Oracle Chairman Larry Ellison Is One of America's Richest Men and a Trump Supporter

American software giant Oracle quickly emerged as a frontrunner in the takeover bid of TikTok on Monday after Microsoft confirmed that the app's parent company ByteDance rejected its offer for control over its U.S. operations.

Facing political pressure from the Trump administration and threats of an outright ban if a deal couldn't be reached by mid-September, the popular video app was said to be the focus of acquisition talks with several U.S. technology and retail companies.

But unlike some companies reportedly vying for the bid, multiple executives from the enterprise-focused Oracle enjoy links to the Trump administration.

While Microsoft was viewed as a favored candidate, Trump himself praised Oracle and its co-founder, Larry Ellison, when asked about the deal in an August briefing.

"I think Oracle is a great company, and I think its owner is a tremendous guy. He's a tremendous person. I think that Oracle would be certainly somebody that could handle it. Yeah. We gave them until September 15th," the president said at the time.

Ellison, 76, co-founded Oracle in 1977 and served as its CEO until September 2014. He is now chairman and chief technology officer. According to Forbes, as of September 14 he has a net worth of over $74 billion and owns 35.4 percent of the company.

In a list of the top 400 wealthiest Americans in 2020, Ellison was ranked at number five. On a global scale, the Bloomberg Billionaires Index placed Ellison as the 11th richest person in the world as of today, although that rich list shifts on a daily basis.

He is also one of the few tech industry figureheads who has supported the president. In February this year, the billionaire opened his estate in Rancho Mirage, California, for a campaign fundraising event, with supporters paying $100,000 to get a golf outing and have their photo taken with Trump, according to The Desert Sun paper.

The move didn't sit well with hundreds of Oracle employees, who staged a protest a few days later, with some leaving their office to attend volunteering work and other donating to charities, Bloomberg reported.

The Hill reported the fundraising event came after the Trump administration sided with Oracle over Google in an ongoing copyright case.

Clarifying his position to Forbes, Ellison later said he had never personally given money to the president's efforts and played down the campaign fundraiser. He stated: "I said President Trump could use the property. I was not here. We only have one president at a time. I don't think he's the devil—I support him and want him to do well."

Ellison bought most of an Hawaiian island called Lanai for around $300 million in 2012 and joined Tesla's board in 2018 after purchasing about three million shares.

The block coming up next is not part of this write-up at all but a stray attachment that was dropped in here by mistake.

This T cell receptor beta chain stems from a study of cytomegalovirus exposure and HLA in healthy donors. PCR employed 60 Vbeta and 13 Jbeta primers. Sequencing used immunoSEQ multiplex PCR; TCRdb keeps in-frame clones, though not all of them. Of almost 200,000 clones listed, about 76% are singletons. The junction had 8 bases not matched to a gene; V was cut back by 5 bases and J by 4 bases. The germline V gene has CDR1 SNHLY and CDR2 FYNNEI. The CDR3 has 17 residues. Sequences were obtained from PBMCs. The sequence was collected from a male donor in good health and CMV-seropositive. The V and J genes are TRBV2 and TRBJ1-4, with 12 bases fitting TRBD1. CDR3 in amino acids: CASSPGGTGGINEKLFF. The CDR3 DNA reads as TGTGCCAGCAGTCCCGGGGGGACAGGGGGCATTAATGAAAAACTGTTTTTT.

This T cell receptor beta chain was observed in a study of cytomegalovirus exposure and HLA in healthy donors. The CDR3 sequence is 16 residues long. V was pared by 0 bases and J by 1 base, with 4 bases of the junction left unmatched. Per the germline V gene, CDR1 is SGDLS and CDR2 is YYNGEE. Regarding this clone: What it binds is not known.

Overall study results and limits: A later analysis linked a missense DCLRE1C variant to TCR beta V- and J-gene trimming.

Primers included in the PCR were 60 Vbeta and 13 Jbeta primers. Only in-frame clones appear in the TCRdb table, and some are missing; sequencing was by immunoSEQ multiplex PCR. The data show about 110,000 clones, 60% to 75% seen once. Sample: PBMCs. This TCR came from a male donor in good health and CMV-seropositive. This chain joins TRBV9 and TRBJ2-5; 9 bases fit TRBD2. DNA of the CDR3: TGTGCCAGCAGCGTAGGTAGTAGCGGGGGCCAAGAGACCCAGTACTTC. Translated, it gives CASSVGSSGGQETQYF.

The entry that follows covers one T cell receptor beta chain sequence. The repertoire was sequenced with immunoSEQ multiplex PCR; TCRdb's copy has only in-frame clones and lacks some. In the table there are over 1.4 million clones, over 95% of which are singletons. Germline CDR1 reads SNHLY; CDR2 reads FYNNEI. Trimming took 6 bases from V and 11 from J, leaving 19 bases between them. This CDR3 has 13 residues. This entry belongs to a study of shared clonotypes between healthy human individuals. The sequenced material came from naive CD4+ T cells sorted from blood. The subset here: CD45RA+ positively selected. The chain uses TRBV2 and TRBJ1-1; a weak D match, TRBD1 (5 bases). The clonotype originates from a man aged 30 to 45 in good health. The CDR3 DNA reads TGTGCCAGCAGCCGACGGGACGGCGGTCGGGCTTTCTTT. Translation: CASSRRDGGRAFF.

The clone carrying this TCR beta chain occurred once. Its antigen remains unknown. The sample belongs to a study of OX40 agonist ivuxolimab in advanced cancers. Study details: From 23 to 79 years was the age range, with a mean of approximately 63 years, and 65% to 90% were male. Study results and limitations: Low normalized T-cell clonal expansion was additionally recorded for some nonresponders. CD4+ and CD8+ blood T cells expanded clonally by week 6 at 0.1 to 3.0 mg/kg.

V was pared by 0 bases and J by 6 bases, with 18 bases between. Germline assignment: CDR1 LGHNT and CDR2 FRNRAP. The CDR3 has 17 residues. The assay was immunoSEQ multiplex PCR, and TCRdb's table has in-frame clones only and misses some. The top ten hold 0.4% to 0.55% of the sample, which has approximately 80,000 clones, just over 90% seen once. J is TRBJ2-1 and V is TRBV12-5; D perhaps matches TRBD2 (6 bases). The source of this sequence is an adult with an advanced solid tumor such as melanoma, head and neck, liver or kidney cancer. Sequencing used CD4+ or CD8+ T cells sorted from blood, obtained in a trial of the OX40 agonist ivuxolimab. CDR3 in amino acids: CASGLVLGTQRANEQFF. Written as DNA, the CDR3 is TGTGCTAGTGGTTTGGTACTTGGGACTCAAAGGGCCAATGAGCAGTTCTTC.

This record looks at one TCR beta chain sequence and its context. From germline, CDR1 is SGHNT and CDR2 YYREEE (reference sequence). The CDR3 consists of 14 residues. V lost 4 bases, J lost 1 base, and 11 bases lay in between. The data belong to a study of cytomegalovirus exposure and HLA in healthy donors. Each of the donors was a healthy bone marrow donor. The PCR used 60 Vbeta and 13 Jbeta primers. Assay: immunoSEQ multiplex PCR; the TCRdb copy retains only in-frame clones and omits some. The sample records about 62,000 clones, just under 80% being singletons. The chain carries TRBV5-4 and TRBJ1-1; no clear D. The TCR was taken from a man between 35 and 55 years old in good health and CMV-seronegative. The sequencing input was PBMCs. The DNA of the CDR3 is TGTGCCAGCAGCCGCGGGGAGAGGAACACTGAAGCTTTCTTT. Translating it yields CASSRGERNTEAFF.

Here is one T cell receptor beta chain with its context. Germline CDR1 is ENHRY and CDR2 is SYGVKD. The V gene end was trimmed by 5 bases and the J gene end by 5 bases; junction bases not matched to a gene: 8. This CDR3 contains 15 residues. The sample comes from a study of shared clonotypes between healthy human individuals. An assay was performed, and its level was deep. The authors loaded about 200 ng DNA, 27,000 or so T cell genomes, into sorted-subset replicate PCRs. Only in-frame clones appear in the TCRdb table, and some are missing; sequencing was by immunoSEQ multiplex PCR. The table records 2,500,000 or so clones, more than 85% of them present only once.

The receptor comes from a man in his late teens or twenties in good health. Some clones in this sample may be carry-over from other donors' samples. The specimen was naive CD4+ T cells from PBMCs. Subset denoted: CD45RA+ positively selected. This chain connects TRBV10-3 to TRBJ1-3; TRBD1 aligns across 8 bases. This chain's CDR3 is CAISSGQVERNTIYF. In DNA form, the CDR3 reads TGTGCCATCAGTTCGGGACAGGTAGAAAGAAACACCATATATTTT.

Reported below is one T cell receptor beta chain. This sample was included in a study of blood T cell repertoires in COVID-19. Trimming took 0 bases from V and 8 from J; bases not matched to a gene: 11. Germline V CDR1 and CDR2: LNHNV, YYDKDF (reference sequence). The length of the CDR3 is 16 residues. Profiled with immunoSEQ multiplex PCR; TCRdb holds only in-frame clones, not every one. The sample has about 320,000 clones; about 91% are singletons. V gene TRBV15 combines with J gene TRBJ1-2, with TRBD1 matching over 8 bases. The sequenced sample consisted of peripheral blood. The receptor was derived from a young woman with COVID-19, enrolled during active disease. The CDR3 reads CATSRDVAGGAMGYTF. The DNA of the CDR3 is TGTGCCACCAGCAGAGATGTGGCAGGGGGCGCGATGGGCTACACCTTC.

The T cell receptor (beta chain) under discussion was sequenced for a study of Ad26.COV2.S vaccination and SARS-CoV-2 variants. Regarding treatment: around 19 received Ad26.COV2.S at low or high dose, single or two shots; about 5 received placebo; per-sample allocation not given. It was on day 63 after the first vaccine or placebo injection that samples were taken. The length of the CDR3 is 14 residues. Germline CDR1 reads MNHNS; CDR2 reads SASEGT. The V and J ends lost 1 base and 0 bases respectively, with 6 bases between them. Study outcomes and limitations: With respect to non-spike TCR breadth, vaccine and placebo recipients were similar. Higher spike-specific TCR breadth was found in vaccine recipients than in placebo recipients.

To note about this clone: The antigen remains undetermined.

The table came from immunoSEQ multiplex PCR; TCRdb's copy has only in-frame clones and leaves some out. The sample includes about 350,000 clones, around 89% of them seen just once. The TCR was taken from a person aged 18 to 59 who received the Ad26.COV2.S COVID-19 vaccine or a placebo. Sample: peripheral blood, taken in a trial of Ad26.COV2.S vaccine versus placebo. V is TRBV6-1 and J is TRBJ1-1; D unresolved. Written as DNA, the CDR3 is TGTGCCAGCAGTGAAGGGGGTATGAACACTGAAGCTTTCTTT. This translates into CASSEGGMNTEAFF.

He is not the only Oracle executive with links to Trump. Its current chief executive officer Safra Catz joined the then president-elect's transition team in December 2016, a move that resulted in the resignation of another senior exec, George Polisner, 57.

"I am not with President-elect Trump and I am not here to help him in any way. In fact—when his policies border on the unconstitutional, the criminal and the morally unjust—I am here to oppose him in every possible and legal way," Polisner said in his resignation letter that was also posted to his LinkedIn, as The Guardian reported.

In April, Ellison and Catz told Oracle employees they had set up a cloud system to help the government's efforts to record data about COVID-19 treatments. Ellison spoke with Trump by phone and offered the work for free, according to Business Insider.

The future of the TikTok deal is unclear at the time of writing.

Critics in the U.S. say the app's Chinese ownership poses a security risk to American users, a suggestion that has been repeatedly denied by the app's leadership.

Citing state media, Reuters reported that ByteDance was not selling to either Oracle or Microsoft. A source told the South China Morning Post that Tiktok's algorithm, which is essentially what powers the app, would not be included in any acquisition deal.

According to the Wall Street Journal, Oracle will be a "trusted tech partner" in the U.S. and it isn't believed to be an outright sale. It remains unclear if those terms, potentially aided by Ellison's influence, will be enough to persuade Trump to stand down.

In a statement yesterday, Microsoft said: "ByteDance let us know today they would not be selling TikTok's US operations to Microsoft. We are confident our proposal would have been good for TikTok's users, while protecting national security interests."

Larry Ellison
Larry Ellison attends the Rebels With A Cause Gala 2019 at Lawrence J Ellison Institute for Transformative Medicine of USC on October 24, 2019 in Los Angeles, California. Phillip Faraone/Getty

Editor's pick

Newsweek cover
  • Newsweek magazine delivered to your door
  • Unlimited access to
  • Ad free experience
  • iOS and Android app access
  • All newsletters + podcasts
Newsweek cover
  • Unlimited access to
  • Ad free experience
  • iOS and Android app access
  • All newsletters + podcasts